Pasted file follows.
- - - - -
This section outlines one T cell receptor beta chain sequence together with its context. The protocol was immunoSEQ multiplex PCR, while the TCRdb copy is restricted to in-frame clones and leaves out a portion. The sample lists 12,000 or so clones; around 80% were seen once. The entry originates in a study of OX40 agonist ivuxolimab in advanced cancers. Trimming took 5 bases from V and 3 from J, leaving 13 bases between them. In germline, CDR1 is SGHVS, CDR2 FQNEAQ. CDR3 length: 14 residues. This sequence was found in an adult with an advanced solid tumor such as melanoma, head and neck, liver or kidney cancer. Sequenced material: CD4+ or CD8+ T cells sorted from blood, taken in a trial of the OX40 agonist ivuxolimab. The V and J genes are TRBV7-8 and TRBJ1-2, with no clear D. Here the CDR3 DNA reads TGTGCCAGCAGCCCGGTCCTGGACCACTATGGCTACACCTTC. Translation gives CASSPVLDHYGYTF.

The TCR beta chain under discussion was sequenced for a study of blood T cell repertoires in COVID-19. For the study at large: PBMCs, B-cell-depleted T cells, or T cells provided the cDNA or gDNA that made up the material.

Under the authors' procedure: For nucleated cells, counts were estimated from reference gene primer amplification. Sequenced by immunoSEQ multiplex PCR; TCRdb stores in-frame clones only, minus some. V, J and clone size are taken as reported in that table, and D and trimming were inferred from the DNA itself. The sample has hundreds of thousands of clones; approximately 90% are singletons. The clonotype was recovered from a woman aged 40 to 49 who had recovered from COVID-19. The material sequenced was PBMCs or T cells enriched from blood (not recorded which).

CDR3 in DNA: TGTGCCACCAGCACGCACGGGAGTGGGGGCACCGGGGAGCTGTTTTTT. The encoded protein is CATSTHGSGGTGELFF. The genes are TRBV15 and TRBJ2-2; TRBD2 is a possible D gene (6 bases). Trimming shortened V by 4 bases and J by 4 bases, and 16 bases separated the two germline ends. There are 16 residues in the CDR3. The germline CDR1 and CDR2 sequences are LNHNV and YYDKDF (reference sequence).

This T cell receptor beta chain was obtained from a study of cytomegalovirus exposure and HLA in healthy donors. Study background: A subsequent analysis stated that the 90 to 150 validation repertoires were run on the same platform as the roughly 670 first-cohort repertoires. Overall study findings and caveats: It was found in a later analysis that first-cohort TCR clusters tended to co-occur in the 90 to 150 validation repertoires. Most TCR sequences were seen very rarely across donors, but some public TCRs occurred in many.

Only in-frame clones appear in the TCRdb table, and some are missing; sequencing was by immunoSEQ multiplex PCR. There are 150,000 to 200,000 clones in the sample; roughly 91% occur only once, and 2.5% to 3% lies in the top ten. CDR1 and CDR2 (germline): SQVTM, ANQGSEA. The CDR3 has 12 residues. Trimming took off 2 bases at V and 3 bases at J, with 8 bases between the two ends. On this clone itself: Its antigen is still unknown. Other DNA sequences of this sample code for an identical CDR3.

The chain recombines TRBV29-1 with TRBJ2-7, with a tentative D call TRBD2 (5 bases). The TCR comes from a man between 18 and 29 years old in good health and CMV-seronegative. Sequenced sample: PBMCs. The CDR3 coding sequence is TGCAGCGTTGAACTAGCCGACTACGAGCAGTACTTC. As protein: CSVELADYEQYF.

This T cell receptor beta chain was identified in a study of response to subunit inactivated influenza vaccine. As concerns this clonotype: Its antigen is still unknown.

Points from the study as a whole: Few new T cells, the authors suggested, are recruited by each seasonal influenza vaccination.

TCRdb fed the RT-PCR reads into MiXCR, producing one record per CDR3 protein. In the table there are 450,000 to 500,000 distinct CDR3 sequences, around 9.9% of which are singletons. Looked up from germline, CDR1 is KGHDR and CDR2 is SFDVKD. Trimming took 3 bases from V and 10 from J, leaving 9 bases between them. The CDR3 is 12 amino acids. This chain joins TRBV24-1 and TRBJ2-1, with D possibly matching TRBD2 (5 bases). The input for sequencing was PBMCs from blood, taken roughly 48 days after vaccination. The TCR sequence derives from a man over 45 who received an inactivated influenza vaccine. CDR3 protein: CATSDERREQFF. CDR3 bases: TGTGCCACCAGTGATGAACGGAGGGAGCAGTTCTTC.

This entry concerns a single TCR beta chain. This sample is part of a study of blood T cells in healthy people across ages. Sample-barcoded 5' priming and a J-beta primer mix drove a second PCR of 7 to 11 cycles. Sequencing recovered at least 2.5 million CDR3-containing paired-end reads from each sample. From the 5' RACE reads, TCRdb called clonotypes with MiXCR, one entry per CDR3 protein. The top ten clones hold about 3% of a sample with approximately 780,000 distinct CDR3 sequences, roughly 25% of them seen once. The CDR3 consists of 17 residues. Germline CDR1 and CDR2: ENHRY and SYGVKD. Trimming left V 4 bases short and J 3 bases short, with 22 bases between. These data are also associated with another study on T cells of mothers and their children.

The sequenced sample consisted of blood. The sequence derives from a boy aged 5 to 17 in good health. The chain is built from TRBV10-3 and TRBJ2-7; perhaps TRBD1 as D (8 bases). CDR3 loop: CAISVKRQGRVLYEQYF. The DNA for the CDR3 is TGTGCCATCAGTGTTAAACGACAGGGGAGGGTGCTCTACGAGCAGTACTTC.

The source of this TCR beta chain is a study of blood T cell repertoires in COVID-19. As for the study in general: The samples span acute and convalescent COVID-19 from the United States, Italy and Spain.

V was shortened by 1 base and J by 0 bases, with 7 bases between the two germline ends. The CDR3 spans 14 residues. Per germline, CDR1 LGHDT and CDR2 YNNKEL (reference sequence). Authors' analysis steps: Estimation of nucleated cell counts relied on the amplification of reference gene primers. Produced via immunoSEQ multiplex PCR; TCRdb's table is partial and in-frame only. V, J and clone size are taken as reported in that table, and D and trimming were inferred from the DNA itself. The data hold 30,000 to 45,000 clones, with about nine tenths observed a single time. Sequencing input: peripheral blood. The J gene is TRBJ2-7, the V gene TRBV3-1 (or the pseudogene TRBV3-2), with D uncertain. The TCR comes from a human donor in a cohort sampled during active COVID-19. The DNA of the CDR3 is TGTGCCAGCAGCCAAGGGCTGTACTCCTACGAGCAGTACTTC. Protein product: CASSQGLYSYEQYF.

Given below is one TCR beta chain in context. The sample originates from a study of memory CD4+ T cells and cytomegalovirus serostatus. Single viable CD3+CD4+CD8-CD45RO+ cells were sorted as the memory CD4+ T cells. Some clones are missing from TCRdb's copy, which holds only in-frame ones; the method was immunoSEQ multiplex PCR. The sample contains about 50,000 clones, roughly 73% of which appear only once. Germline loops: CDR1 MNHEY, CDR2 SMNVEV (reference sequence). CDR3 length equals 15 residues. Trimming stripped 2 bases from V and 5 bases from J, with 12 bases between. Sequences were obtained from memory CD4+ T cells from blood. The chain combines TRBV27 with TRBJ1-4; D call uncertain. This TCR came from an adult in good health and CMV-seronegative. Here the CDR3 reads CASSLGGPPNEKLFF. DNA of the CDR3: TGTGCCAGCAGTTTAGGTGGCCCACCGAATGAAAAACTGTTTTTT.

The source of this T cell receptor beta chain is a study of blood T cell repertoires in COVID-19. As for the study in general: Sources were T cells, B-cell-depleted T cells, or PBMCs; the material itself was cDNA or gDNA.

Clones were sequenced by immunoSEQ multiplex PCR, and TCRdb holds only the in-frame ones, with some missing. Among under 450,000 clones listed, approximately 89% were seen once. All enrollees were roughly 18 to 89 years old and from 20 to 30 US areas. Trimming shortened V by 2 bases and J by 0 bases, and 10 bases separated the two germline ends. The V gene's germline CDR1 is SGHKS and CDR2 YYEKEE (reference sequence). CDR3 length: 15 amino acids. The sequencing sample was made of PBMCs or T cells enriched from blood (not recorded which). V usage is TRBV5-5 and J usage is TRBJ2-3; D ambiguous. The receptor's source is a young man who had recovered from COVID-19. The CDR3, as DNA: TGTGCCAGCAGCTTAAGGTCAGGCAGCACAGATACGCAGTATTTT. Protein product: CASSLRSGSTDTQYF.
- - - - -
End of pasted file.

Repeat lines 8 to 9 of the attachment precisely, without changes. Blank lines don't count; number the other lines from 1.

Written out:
This T cell receptor beta chain was identified in a study of response to subunit inactivated influenza vaccine. As concerns this clonotype: Its antigen is still unknown.

Points from the study as a whole: Few new T cells, the authors suggested, are recruited by each seasonal influenza vaccination.